Singin’ in the Rain (1952)

 

Directed by Stanley Donen
Written by Adolph Green & Betty Comden

Will Most Likely Contain Spoilers

There has not been one single disappointment in this entire marathon, and Gene Kelly and company are no exception. Or maybe they are an exception. An exception in that fact that they act like nobody else in this marathon, talk like no one else, perform like no one else, tell jokes, and most assuredly dance and sing like no one else. Gene Kelly, Donald O’Connor and Debbie Reynolds are all exceptions. Exceptions to the hum-drum world and the single threat. All of these actors are triple threats and every single one of them make this a great film with everything they do in it. I always says musicals are not really my thing, but I think I used to say that because I had not seen many. After seeing a few and now the ever so famous Singin’ in the Rain, I would say that musicals might be my thing. They are just so much fun.

The story is about two silent film stars of the screen, Don Lockwood (Gene Kelly) and Lina Lamont (Jean Hagen). They are a big pair and star together all of the time. The film studio they work for, Monumental Pictures, has fabricated a story that they have moved their on-screen romance to the real world, a concept embraced by Lina, but not by Don. At an after party of one of their premiers, the concept of the “talkie” is presented, only problem is Lina Lamont has a horrible speaking voice, and is a little stupid to boot. While at this party, Don bumps into somebody that helped him escape a mob situation earlier in the film by giving him a lift in her car. What is special about this girl, Kathy Selden (Debbie Reynolds), is that she can sing and dance too, but puts Don’s self-esteem into question by proclaiming that silent film stars are not real actors, only stars of the stage are the real actors. In order to compete with the “talkie” boom, Monumental Studios makes the next Lockwood and Lamont film a talkie, but it is horrendous at a pre-screening. Lockwood and longtime buddy Cosmo Brown (Donald O’Connor) rework the story and make it into a modern musical, with the part of Lina Lamont being dubbed over by the lovely Kathy without Lina knowing about it. The resulting film is ‘The Dancing Cavalier’ , a major hit. But when Lina is asked to give a speech for the audience and sing a song for them, she is laughed at when the curtain is raised behind her for everyone to see Kathy singing for her. Her career is over, as it should be given her ridiculous behavior and lack of talent. Kathy and Don are the stars now, and their love is just beginning to blossom.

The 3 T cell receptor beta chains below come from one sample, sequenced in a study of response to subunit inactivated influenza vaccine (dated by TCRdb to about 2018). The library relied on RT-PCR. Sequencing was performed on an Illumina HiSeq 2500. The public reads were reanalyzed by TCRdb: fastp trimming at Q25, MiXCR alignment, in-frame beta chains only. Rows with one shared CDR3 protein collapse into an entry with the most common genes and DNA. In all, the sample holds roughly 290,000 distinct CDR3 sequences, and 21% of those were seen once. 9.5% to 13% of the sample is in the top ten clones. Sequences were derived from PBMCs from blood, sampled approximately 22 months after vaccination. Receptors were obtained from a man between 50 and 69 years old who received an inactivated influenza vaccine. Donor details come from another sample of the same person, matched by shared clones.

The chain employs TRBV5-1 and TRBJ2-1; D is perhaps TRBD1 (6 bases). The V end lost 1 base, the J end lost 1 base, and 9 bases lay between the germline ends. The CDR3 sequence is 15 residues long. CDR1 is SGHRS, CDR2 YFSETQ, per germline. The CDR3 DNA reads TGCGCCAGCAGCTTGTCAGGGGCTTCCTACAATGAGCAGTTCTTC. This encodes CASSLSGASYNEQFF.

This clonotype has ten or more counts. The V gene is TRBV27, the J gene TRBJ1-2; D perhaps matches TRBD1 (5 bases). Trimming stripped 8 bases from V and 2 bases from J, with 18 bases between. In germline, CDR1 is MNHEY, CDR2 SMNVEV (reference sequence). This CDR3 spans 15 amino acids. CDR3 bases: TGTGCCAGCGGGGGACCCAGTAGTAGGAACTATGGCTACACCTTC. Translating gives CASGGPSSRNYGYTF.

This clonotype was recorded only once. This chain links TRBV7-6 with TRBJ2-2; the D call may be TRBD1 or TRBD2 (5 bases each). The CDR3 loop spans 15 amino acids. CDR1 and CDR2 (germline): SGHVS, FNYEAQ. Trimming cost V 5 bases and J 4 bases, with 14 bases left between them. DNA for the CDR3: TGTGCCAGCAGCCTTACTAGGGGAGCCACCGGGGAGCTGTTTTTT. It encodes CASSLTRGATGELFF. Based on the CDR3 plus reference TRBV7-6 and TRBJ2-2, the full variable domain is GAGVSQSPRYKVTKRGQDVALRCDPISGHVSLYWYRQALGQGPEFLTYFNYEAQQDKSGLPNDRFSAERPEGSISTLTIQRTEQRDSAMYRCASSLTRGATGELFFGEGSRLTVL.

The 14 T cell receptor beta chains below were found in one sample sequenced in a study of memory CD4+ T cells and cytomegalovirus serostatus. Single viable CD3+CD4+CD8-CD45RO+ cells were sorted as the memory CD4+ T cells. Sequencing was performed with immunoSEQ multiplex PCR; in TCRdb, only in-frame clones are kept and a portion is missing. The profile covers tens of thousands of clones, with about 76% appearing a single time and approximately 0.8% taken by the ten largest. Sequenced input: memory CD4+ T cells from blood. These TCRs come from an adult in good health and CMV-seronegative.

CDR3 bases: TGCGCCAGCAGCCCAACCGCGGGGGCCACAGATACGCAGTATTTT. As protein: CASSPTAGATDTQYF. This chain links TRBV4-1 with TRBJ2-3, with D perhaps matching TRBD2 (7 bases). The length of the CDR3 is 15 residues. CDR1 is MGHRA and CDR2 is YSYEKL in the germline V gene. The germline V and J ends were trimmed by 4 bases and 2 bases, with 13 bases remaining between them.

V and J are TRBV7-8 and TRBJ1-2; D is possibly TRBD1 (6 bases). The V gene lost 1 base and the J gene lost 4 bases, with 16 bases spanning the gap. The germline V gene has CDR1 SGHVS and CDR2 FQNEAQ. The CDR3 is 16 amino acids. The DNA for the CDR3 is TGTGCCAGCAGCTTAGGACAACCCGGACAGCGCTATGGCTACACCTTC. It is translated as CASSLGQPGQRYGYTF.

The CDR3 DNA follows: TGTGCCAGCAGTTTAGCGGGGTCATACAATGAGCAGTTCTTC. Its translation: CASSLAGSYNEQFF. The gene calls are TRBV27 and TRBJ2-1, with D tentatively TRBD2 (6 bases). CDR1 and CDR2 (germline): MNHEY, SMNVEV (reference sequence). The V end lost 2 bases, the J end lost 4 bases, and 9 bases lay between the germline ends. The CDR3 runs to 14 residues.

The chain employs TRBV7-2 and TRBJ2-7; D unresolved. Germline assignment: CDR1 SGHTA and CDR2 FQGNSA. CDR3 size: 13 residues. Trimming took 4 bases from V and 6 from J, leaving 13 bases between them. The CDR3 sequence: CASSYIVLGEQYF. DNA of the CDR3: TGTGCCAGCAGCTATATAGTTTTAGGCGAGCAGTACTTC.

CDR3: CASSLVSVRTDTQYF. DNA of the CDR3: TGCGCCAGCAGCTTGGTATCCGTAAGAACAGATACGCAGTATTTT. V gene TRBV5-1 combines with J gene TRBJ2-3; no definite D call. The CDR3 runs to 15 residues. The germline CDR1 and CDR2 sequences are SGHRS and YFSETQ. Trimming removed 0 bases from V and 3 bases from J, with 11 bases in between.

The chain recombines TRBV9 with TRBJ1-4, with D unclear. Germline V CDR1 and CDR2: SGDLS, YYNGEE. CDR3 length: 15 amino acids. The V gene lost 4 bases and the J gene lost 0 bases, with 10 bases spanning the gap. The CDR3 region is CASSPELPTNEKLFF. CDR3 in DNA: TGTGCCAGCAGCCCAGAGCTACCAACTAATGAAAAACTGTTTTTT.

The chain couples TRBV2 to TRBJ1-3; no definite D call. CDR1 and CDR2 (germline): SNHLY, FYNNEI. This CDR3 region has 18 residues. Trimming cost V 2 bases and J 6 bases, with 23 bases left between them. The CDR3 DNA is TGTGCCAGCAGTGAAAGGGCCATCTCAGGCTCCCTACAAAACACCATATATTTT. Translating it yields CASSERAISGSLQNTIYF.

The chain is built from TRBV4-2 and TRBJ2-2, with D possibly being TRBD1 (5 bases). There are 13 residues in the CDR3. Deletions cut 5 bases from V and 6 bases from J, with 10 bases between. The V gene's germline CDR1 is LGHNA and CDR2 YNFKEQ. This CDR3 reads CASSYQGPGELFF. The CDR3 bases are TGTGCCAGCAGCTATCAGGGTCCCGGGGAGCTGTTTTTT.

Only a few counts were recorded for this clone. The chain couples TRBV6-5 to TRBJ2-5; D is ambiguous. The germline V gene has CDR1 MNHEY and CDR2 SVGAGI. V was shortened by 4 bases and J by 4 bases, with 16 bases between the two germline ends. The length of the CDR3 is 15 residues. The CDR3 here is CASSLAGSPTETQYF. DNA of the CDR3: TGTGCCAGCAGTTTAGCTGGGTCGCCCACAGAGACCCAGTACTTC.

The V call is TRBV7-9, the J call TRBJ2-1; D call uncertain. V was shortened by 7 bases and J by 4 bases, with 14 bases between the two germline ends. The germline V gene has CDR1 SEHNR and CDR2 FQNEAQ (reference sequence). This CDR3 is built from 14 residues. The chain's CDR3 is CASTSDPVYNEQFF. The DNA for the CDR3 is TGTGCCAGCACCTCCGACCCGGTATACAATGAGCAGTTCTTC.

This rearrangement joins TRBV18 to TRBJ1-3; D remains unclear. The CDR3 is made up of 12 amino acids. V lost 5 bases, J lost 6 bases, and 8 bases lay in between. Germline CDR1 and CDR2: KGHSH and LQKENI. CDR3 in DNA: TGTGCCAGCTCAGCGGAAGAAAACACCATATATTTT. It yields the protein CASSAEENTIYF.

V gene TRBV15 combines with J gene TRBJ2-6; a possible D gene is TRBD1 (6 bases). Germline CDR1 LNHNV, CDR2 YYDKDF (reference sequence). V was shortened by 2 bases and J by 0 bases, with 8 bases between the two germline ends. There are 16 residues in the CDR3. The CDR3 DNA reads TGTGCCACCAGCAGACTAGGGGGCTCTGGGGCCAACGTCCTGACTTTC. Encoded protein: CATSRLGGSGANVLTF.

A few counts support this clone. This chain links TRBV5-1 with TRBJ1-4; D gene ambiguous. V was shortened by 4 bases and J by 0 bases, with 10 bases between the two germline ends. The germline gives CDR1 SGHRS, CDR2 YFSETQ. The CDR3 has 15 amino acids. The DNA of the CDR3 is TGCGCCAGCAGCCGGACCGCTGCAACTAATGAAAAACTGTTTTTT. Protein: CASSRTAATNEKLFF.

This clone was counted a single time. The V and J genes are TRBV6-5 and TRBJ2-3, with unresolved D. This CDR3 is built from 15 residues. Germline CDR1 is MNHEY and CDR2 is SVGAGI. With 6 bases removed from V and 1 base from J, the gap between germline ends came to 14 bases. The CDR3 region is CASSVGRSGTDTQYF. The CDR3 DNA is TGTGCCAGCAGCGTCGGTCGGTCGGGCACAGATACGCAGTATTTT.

It really is a lovely story, and amazing to think they developed it around the idea of the songs, all of which were written before the rest of the script. Every single musical number was awesome though. The dancing and singing talents of the cast were great. Gene Kelly is the man, plain and simple. The man can do it all and even in his “silent film” acting he was not only great, but hilarious too. I know it is known for the great dance numbers, but the acting and some of the dialogue make this one of the best comedies ever too I think. The opening sequence where Don is talking about how he came to be such a star is really funny. Pretty much everything he says contradicts what we are seeing on screen to be the reality and the stunt sequences are probably the best part of that. But as great as Gene Kelly is, I think my favorite sequence was the “Make ’em Laugh” number by Donald O’Connor. And the sequence with the dialect coach would probably be a second.

The look of the film was great too. Especially the set design, those sets were awesome! I wish I could go walk around on them today, especially the one in the Broadway sequence where it dissolves from the night club to a great big open room with the girl having an extremely long scarf, just awesome. I may have had more fun with this one than with any of the other films in this short marathon. It certainly lived up to the hype and I think letting it settle before doing this write-up made me appreciate it that much more. Will be in serious serious contention when I make my revised Top 100 at some point later this year. It might even climb higher than I expect, especially with a rewatch or two, which are certain to come at this point.

**** – Masterpiece

Adam Kuhn

Adam Kuhn was born and raised in Columbus, Ohio, where he attended Saint Charles Preparatory School. He studied History at the University of Cincinnati, where he was a contributor of The News Record, the twice-weekly, independent student news organization. He has been writing film reviews and blogging since 2009.

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